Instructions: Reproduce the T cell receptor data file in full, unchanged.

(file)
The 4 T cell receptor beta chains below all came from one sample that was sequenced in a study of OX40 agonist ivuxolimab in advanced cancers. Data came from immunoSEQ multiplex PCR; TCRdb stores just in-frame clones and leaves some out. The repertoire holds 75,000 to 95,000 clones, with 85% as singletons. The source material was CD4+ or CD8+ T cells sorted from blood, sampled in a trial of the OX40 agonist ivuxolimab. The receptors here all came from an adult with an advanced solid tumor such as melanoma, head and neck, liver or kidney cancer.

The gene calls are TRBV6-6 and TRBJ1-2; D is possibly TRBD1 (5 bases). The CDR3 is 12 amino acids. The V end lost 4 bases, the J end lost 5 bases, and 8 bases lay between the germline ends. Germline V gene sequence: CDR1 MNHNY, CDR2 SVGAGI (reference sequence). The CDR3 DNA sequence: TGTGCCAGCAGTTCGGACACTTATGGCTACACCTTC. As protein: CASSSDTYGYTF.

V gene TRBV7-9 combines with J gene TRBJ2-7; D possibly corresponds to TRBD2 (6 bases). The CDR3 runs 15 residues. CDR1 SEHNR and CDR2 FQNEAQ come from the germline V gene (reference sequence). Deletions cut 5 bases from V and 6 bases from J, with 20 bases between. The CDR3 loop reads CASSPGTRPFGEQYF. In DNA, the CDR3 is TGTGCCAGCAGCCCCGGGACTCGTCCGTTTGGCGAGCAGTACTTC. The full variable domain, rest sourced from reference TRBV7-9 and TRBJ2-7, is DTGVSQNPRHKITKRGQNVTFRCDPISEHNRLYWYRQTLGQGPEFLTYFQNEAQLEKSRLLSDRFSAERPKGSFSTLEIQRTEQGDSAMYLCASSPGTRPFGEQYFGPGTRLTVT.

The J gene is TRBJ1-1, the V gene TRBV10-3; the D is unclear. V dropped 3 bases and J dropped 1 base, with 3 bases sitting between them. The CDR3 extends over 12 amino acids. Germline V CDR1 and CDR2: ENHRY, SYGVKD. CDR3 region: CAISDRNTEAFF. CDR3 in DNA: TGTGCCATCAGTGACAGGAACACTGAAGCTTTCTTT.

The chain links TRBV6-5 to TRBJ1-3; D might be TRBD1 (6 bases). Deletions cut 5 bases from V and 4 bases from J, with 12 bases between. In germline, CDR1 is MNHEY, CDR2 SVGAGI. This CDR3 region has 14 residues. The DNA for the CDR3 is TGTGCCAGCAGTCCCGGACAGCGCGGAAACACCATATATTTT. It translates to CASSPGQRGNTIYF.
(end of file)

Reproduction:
The 4 T cell receptor beta chains below all came from one sample that was sequenced in a study of OX40 agonist ivuxolimab in advanced cancers. Data came from immunoSEQ multiplex PCR; TCRdb stores just in-frame clones and leaves some out. The repertoire holds 75,000 to 95,000 clones, with 85% as singletons. The source material was CD4+ or CD8+ T cells sorted from blood, sampled in a trial of the OX40 agonist ivuxolimab. The receptors here all came from an adult with an advanced solid tumor such as melanoma, head and neck, liver or kidney cancer.

The gene calls are TRBV6-6 and TRBJ1-2; D is possibly TRBD1 (5 bases). The CDR3 is 12 amino acids. The V end lost 4 bases, the J end lost 5 bases, and 8 bases lay between the germline ends. Germline V gene sequence: CDR1 MNHNY, CDR2 SVGAGI (reference sequence). The CDR3 DNA sequence: TGTGCCAGCAGTTCGGACACTTATGGCTACACCTTC. As protein: CASSSDTYGYTF.

V gene TRBV7-9 combines with J gene TRBJ2-7; D possibly corresponds to TRBD2 (6 bases). The CDR3 runs 15 residues. CDR1 SEHNR and CDR2 FQNEAQ come from the germline V gene (reference sequence). Deletions cut 5 bases from V and 6 bases from J, with 20 bases between. The CDR3 loop reads CASSPGTRPFGEQYF. In DNA, the CDR3 is TGTGCCAGCAGCCCCGGGACTCGTCCGTTTGGCGAGCAGTACTTC. The full variable domain, rest sourced from reference TRBV7-9 and TRBJ2-7, is DTGVSQNPRHKITKRGQNVTFRCDPISEHNRLYWYRQTLGQGPEFLTYFQNEAQLEKSRLLSDRFSAERPKGSFSTLEIQRTEQGDSAMYLCASSPGTRPFGEQYFGPGTRLTVT.

The J gene is TRBJ1-1, the V gene TRBV10-3; the D is unclear. V dropped 3 bases and J dropped 1 base, with 3 bases sitting between them. The CDR3 extends over 12 amino acids. Germline V CDR1 and CDR2: ENHRY, SYGVKD. CDR3 region: CAISDRNTEAFF. CDR3 in DNA: TGTGCCATCAGTGACAGGAACACTGAAGCTTTCTTT.

The chain links TRBV6-5 to TRBJ1-3; D might be TRBD1 (6 bases). Deletions cut 5 bases from V and 4 bases from J, with 12 bases between. In germline, CDR1 is MNHEY, CDR2 SVGAGI. This CDR3 region has 14 residues. The DNA for the CDR3 is TGTGCCAGCAGTCCCGGACAGCGCGGAAACACCATATATTTT. It translates to CASSPGQRGNTIYF.